A hip-hop legend’s life story surprises at the box office, as his daughter searches for deeper truths.
BY KIMBERLY BAILEY-TUREAUD
In packed movie houses around the country, “Straight Outta Compton” is giving millions an inside look at the birth of West Coast gangsta rap.
The young men who formed N.W.A. did so when America was grappling with race in the post-civil rights era: Violent (but un-videotaped) encounters with police were common, neighborhoods had tense relations with law enforcement, cities trembled on the verge of civil unrest.
In other words, some would say, not much different than today. Those parallels are meaningful to Erin Bria Wright, whose late father, Eric “Eazy-E” Wright, is at the center of that real-life tale about a seminal moment in hip-hop history.
“If he was here today, I think my dad would still be a voice for fighting against the violence against young black men,” she said. “Some celebrities use their influence and talk about it, but some really don’t. I think he and N.W.A. would be producing ‘F— The Police Part II” today. I really do. N.W.A and Eazy-E were a voice for the people. ”
She explained further: “The movie shows N.W.A. encountering police brutality, and racism, and all the things that were happening 20 years ago. It is sad that it is still happening now — but the difference is that we have social media now and can see it all. Police could hide back then, because there was no social media or [smartphones]. Now, we all have a bigger voice and we can all speak on it. I would like more people to stand up and fight to stop all violence. Black lives matter, all lives matter. Not all police are bad, but if my dad was here, he would never shut up about it. He talked about it back then, and would be more of a voice for it now.”
Indeed, if Eric Wright was alive now, he would see a daughter speaking out against injustice and blossoming into a pop culture figure in her own right. Erin Wright’s “We Want EB” brand is making waves with a line of stylish Tshirts and the snap-back baseball caps that her dad helped to popularize.
She is also a filmmaker, co-producing a forthcoming documentary about her father, who died of AIDS complications in 1995. It is tentatively titled “A Ruthless Scandal: No More Lies.” So did the Hollywood version of her dad’s life stray too far from the truth?
“As it relates to how my dad really died, I won’t comment and will let my documentary speak to that,” she teased. “But overall, ‘Straight Outta Compton’ was an incredible film. It was powerful, and exciting, for the world to get to know who Eazy-E was, and learn the history of N.W.A. I hope what people take away is a deeper understanding of what N.W.A did to open doors for rap artists of today.”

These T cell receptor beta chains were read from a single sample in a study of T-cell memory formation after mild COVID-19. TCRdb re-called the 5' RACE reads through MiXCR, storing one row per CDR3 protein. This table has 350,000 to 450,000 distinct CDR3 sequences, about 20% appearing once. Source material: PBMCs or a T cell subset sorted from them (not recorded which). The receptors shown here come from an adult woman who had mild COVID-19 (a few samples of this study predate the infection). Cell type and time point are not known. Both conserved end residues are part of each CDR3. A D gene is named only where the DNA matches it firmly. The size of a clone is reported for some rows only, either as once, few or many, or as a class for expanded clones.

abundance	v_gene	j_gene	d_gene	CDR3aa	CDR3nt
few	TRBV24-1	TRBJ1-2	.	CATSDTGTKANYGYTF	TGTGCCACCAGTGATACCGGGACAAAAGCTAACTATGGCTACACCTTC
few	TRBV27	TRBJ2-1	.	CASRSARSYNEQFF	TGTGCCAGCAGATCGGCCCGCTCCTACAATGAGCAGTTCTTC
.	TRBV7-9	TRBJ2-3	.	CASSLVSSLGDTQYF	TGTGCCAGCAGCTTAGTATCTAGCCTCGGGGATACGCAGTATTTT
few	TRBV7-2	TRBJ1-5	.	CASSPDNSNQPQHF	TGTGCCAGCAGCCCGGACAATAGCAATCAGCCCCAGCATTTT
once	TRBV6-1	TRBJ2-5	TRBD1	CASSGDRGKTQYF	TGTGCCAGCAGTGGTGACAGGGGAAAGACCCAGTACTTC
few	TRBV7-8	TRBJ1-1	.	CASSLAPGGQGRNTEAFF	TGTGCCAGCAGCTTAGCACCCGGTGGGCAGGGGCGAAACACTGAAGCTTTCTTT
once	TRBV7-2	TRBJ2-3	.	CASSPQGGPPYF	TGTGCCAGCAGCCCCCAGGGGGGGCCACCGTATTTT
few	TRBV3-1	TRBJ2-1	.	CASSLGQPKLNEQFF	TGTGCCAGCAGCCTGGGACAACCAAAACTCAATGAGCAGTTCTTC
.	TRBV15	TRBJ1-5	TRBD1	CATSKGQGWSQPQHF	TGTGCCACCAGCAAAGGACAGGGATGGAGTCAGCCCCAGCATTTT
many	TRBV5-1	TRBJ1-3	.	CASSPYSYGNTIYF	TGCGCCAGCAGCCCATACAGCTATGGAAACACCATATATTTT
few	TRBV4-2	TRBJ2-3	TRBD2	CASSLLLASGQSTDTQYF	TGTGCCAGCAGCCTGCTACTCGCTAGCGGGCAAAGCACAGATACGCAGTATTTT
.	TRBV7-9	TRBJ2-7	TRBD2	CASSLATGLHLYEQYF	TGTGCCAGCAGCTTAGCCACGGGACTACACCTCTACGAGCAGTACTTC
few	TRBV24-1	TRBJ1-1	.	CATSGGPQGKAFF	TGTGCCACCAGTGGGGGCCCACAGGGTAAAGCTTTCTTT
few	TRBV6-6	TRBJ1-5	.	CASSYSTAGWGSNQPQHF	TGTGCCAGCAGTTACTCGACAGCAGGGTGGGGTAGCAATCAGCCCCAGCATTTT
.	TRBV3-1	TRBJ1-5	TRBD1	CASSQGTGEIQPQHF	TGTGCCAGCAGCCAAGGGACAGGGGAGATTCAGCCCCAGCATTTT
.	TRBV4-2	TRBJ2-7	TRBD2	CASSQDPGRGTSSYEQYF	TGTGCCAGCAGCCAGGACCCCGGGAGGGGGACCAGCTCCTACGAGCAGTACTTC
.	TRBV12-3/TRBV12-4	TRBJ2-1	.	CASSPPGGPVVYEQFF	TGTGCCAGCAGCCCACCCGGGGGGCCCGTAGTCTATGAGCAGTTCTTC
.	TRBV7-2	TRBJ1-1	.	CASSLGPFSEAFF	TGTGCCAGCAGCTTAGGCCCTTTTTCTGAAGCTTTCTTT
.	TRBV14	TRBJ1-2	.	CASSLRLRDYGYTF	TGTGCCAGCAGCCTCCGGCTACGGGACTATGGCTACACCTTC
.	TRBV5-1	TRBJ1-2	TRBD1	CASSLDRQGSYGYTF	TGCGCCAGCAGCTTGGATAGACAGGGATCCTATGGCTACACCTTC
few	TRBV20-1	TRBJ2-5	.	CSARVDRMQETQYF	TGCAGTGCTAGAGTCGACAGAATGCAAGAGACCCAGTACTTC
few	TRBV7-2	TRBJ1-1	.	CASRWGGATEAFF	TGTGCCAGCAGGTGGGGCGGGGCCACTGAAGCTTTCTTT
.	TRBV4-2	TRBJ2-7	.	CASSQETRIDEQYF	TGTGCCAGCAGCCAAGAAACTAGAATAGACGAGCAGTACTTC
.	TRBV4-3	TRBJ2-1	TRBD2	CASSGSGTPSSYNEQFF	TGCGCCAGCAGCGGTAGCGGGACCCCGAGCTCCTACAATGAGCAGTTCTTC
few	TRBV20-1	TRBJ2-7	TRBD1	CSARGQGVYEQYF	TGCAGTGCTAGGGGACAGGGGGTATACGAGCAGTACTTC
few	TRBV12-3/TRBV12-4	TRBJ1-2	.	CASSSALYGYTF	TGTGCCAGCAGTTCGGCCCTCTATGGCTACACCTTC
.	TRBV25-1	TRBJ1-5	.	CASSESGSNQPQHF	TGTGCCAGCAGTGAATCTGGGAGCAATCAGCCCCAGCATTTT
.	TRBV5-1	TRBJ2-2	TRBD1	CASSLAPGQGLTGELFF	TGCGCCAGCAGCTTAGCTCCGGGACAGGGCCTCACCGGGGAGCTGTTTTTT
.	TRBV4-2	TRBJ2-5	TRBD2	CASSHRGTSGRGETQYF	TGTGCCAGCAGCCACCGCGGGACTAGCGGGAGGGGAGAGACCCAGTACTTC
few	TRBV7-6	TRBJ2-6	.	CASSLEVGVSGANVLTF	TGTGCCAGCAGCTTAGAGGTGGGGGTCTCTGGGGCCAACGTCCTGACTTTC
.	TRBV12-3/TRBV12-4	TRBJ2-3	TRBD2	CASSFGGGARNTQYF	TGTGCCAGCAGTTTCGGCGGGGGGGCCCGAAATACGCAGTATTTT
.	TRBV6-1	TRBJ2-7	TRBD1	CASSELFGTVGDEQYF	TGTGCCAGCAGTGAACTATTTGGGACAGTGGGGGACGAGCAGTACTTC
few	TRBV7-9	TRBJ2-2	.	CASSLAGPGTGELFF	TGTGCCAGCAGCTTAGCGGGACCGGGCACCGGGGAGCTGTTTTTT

As for actor Jason Mitchell, who portrays her father in the biopic, Wright has nothing but praise. “My father died when I was four years of age, but from all the accounts that I know of him, and what I personally remember, Jason’s portrayal was really phenomenal,” she said. “I have heard stories about him my entire life — and everything I have imagined, I saw play out on the movie screen. Jason did a great job. I don’t think they could have cast anyone better. I am really excited for Jason and his career.” One misconception that might be advanced by the movie’s complicated narrative: the truth about Erin’s mother. Of the women in the late rap superstar’s life, only his widow, Tomica Wright, is prominently depicted in the cinematic version.
“Tomica was not my mother. Tracy Jernagin is my mother, and she was the one with my dad all throughout N.W.A.,” she said. “My father has nine children, and the oldest grew up in Compton and I grew up in Calabasas, Calif. The story got a little tricky, and his accomplishments outside of N.W.A weren’t featured because the film’s producers really didn’t consult the family for my dad’s storyline. But overall I am in support of the movie. Dr. Dre and the director, F. Gary Gray, did a really good job.”
She is pleased, in particular, to see her father’s personal side shown onscreen. “I lived with my dad up until his passing. And as a four-year-old little girl, you don’t really remember too much — but I do remember the fatherly things,” she said. “Things like when he would come home, holding me, and being very playful. A lot of people don’t realize that he was very silly, and the producers showed a lot of that in the film. Many people only think of my dad as a gangsta, but they didn’t know that he was very loving. I also remember always being with him in his office at Ruthless Records. I didn’t know, until I was nine, the impact he had on the world.”